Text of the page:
Everyday activities like driving, going to work, or walking down the street include some risk to your personal safety. Many workers commute long distances or have mobile jobs and contact with the public. Either through crime or circumstance, people and events can be unpredictable. You can’t avoid all risk but it isn’t wise to act without taking precautions. The best approach is to assess the risks involved with an activity and take the safety measures that are required and logical.
Your best safety tools are your brain and common sense. Think how you would handle various emergency situations and create a safety plan for each one. Arrange to contact coworkers and family members after a disaster such as an earthquake. When driving, consider where you would steer if there was an oncoming car or an accident. If you are attacked, decide if you will resist and how. Preparation before an emergency can keep you calm and making the right choices.
When leaving the office, notify someone where you will be and when you will return. Plan your route and take a map. Have your keys ready and look inside your car before getting in. Keep car doors locked and windows rolled up while you are driving. Never pick up hitchhikers, and report accidents or stranded cars from a telephone instead of stopping at the scene. Park in well-lit areas and check the surroundings before getting out.
On the street, keep to the inside of the sidewalk. Try to walk facing the oncoming traffic to watch for careening cars and prevent someone from pulling you into one. If you carry a purse or bag, be prepared to let it go if it is grabbed. Don’t wear headphones while walking—you won’t hear someone approaching you. Self-defense and safety awareness classes may help you feel more secure when you are out and about.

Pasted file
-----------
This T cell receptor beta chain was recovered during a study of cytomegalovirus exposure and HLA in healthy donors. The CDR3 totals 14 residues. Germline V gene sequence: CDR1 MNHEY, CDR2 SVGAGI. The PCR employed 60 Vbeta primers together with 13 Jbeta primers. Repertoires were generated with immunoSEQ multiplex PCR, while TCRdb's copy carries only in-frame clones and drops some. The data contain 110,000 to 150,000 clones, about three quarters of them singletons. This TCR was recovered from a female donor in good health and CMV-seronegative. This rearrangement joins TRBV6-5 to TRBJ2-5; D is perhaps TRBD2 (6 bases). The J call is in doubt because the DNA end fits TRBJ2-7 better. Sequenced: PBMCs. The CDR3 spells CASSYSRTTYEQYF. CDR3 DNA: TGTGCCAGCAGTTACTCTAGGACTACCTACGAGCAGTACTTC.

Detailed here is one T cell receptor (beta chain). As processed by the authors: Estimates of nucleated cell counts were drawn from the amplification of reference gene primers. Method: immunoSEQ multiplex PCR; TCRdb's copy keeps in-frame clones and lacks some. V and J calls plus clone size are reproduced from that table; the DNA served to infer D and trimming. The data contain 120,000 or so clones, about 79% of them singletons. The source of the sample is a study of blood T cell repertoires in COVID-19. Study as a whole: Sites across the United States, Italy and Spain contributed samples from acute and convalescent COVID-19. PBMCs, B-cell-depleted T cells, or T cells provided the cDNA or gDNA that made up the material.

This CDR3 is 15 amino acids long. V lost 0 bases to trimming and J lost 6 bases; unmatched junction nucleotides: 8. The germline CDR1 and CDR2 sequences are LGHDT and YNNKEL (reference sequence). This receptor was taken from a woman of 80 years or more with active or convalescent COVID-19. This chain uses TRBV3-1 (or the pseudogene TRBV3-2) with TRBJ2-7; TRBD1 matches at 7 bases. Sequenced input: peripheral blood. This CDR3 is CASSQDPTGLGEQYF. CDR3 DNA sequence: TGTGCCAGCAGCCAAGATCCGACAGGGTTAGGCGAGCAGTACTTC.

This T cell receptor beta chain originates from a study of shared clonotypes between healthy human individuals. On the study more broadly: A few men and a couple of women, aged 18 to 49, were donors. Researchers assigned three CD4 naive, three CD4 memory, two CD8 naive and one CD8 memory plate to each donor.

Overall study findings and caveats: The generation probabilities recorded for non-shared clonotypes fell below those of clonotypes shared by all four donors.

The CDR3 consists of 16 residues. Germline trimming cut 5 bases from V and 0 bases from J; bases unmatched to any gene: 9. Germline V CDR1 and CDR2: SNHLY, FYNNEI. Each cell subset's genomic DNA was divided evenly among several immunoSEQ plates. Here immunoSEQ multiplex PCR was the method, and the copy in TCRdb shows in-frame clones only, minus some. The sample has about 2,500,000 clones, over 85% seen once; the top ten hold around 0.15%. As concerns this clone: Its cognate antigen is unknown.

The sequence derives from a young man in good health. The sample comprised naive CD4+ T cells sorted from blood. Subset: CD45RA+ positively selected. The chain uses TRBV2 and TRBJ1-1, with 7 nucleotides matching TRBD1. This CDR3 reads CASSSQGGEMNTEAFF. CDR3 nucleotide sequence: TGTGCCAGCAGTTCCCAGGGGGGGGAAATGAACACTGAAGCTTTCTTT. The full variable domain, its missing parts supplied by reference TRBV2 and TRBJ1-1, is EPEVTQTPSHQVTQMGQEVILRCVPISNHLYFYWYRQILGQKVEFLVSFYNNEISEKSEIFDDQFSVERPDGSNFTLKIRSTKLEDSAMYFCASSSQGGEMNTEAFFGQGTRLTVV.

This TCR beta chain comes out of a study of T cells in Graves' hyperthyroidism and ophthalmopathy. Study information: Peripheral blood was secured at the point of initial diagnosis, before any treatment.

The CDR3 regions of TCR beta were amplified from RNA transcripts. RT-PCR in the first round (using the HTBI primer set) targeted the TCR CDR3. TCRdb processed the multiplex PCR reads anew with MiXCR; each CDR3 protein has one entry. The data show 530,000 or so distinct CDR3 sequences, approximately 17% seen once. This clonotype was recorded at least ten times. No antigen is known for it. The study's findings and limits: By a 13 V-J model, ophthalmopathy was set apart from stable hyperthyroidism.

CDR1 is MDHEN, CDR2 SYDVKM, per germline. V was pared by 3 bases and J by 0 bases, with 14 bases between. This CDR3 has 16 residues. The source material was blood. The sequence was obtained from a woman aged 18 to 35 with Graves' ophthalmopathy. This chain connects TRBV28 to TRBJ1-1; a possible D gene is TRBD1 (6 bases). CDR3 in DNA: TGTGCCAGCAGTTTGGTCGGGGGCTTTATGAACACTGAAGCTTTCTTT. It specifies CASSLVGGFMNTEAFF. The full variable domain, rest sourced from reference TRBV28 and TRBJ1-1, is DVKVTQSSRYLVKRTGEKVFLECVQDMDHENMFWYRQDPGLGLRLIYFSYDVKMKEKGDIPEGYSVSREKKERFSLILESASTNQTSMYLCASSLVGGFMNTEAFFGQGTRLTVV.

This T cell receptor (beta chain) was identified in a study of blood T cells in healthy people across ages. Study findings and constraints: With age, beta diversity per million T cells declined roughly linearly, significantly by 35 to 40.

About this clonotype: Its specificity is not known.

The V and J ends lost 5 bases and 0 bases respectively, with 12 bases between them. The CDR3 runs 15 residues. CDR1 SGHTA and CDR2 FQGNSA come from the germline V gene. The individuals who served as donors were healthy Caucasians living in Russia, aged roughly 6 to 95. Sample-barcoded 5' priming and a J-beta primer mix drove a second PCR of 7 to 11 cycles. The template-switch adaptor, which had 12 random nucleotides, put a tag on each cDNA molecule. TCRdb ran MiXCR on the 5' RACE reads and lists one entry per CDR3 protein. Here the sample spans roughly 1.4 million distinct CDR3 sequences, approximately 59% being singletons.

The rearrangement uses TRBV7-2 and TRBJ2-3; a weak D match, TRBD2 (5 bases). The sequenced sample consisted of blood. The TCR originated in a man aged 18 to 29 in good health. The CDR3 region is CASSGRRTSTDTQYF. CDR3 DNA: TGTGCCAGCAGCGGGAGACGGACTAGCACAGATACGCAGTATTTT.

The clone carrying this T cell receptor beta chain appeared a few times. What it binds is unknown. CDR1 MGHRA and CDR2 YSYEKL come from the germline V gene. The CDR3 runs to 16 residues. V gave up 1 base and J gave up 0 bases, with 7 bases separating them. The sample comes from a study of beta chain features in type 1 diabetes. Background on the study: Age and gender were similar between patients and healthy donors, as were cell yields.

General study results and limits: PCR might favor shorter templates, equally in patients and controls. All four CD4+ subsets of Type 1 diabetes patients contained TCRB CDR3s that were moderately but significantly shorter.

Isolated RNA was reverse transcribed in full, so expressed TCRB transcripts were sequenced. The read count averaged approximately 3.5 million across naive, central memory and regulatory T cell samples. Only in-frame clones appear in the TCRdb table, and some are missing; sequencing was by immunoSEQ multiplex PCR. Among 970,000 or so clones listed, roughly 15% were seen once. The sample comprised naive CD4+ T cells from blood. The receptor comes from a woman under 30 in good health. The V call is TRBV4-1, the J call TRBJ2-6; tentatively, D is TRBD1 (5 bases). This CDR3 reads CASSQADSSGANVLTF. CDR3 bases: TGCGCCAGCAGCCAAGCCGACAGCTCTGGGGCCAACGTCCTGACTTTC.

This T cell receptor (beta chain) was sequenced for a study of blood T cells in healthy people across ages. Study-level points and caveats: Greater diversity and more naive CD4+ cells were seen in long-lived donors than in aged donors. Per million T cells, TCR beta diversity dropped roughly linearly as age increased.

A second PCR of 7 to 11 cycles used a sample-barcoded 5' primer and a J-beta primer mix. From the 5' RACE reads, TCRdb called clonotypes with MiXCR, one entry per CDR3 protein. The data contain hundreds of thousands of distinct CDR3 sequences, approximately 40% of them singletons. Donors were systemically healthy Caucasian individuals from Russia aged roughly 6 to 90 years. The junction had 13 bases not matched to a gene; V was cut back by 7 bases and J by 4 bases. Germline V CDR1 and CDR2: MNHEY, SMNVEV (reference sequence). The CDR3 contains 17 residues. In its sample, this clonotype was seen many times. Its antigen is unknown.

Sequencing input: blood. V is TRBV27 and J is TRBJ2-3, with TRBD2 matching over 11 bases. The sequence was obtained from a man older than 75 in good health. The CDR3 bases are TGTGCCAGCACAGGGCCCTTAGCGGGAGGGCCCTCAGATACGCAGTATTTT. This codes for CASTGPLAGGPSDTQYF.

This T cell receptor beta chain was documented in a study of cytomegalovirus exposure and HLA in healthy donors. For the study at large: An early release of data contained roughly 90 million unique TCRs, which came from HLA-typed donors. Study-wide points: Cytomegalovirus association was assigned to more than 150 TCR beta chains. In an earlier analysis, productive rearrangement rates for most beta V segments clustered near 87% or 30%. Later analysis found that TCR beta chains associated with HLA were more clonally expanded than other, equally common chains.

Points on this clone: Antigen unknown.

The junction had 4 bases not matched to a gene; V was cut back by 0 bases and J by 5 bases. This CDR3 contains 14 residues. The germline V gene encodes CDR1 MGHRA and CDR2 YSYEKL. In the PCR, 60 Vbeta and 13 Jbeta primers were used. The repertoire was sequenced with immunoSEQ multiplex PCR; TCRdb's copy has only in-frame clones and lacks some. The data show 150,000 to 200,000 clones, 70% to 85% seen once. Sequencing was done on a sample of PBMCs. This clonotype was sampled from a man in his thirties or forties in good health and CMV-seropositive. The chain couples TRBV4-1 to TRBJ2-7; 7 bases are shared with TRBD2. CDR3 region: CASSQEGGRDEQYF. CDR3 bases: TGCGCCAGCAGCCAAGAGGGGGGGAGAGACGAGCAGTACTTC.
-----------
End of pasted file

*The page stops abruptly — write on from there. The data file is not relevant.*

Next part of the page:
If you are physically assaulted, know that there is no “right” way to respond. You will need to assess your abilities and the situation, then determine your best course of action. Sometimes, resistance and a shout for help are enough to discourage an attacker. You can try to talk the attacker out of committing the crime or you can submit and try to escape later. You should know that you have the right to reasonably defend yourself.
Finally, listen to your intuition and follow your instincts to safety. Don’t be afraid to be impolite, and never stay in an uncomfortable situation.
The above evaluations and/or recommendations are for general guidance only and should not be relied upon for medical advice or legal compliance purposes. They are based solely on the information provided to us and relate only to those conditions specifically discussed. We do not make any warranty, expressed or implied, that your workplace is safe or healthful or that it complies with all laws, regulations, or standards.